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Boston - Don't Look Back

On August 2, 1978 "Boston" released their second album "Don't Look Back".

After the unprecedented success of the debut album "Boston", the pressure on Tom Scholz and his friends to create a follow-up on the same level, was enormous. They turned overnight from an anonymous band playing in bars and small clubs to a band that fills stadiums. At that time, the album "Boston" was considered the best-selling debut album in the world, with sales of about 20 million copies, so it was clear that it would be very difficult to reproduce this success.

Indeed, this album fell far short of the debut "Boston" album, both in terms of musical material and in terms of sales (about 8 million copies only). Still, there are some brilliant moments in this album, which are among the best produced by the perfectionist Tom Scholz, so you shouldn't even consider skipping it.

Despite the tremendous success of the band, which opened up possibilities and doors of renowned and leading studios and producers, once again Tom Scholz decided to record, produce and master the album in the private studio he built in his home basement. As you may remember, after graduating with honors from MIT, Schultz began working in the development department of the "Polaroid Corporation" and in his free time, he built a recording studio in the basement of his house, full of equipment, electronic components, and effects, where the band's debut album - "Boston" was recorded. Scholz, who is a perfectionist and multi-instrumentalist, decided to recreate the recording process from the debut album, when he plays most of the instruments and is accompanied by Brad Delp on vocals and Sib Hashian on drums. The two remaining band members hardly contributed to the recording process. Guitarist Barry Goudreau played a few solos and bassist Fran Sheehan played only in one song.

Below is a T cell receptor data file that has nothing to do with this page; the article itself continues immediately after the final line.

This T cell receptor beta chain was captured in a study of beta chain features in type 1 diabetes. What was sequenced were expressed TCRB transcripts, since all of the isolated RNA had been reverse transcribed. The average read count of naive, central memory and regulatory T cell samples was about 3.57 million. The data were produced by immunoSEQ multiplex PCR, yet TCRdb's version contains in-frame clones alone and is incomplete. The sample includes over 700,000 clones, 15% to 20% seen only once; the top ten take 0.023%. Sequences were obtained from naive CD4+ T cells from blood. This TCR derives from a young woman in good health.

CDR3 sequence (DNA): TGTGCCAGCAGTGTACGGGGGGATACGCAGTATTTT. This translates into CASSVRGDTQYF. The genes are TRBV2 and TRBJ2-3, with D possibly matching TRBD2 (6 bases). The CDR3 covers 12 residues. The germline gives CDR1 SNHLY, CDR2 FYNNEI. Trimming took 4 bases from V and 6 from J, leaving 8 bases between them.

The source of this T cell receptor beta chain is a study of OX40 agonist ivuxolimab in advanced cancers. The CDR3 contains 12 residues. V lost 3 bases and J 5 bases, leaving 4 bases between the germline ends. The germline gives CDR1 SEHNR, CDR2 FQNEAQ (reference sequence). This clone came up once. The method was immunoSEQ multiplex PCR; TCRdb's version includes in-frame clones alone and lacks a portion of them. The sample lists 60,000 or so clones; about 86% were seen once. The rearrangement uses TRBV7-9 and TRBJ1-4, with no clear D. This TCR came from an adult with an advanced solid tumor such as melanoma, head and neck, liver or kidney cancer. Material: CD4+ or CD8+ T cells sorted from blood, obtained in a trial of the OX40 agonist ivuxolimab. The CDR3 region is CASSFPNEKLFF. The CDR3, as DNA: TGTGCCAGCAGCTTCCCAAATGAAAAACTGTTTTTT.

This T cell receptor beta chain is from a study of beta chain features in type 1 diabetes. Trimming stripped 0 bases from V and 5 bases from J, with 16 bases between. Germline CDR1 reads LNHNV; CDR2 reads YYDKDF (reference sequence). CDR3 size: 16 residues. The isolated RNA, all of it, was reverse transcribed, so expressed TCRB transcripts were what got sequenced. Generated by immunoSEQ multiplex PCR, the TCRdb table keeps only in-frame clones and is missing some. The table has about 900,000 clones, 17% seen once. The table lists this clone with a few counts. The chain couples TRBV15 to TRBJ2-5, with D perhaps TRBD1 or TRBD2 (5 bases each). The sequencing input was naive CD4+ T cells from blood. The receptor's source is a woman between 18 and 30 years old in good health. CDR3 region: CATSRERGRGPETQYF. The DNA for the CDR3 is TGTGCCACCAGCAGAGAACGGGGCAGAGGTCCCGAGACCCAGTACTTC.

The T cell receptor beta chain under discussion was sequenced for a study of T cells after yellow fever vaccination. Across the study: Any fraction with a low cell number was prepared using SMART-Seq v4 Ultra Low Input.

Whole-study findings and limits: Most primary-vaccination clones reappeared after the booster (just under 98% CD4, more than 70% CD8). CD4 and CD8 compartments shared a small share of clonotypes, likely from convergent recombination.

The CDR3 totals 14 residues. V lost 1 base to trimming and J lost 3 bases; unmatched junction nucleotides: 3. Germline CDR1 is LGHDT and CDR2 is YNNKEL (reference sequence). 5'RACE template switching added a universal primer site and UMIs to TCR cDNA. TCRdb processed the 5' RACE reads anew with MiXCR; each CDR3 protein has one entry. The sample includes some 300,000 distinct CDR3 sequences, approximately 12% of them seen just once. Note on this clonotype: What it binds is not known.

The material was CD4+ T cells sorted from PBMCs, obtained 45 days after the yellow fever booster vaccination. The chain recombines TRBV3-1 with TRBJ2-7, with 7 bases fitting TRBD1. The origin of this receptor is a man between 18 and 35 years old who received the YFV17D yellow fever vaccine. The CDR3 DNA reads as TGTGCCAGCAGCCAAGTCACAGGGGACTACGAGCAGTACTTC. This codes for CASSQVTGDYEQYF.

Even in this case, the greatness of the album rests on the fusion of Scholz's unique guitar sounds mixed with the amazing vocal abilities of vocalist Brad Delp. Scholz's genius is once again reflected in the tremendous production, the unique sound, and the never-ending layers of instruments, channels, and effects, which make this album, as well as its predecessor, sound fresh and innovative even after more than four decades, have passed since its recording.

(Photo: Andrew Csillag)

As for the musical material, some of the songs on the album were written by Scholtz back in the early seventies, at the same time he wrote the songs for the debut album "Boston".

The theme song "Don't Look Back", which also opens the album is actually the last song written and recorded for it. Scholtz noted that everything happened so quickly that he didn't even have time to record a demo for the song. Well, "fast" for the perfectionist Scholtz is a relative matter, because he nevertheless testified that he made more than 60 edits on Sib Hashian's drum parts, until he was satisfied. It was the first single released from the album and it immediately became a hit led by Scholz's infectious guitar riff and the vocal harmonies of Brad Delp, who is also responsible for the background vocals. According to Scholtz, Fran Sheehan only played a few bass notes on the song, while guitarist Barry Goudreau only played the solo in the intro and outro which Scholtz praised. It is undoubtedly one of the greatest (and longest) songs on the album and it includes a relatively quiet transition section, from which everything is gradually rebuilt, until its peak intensity at the end.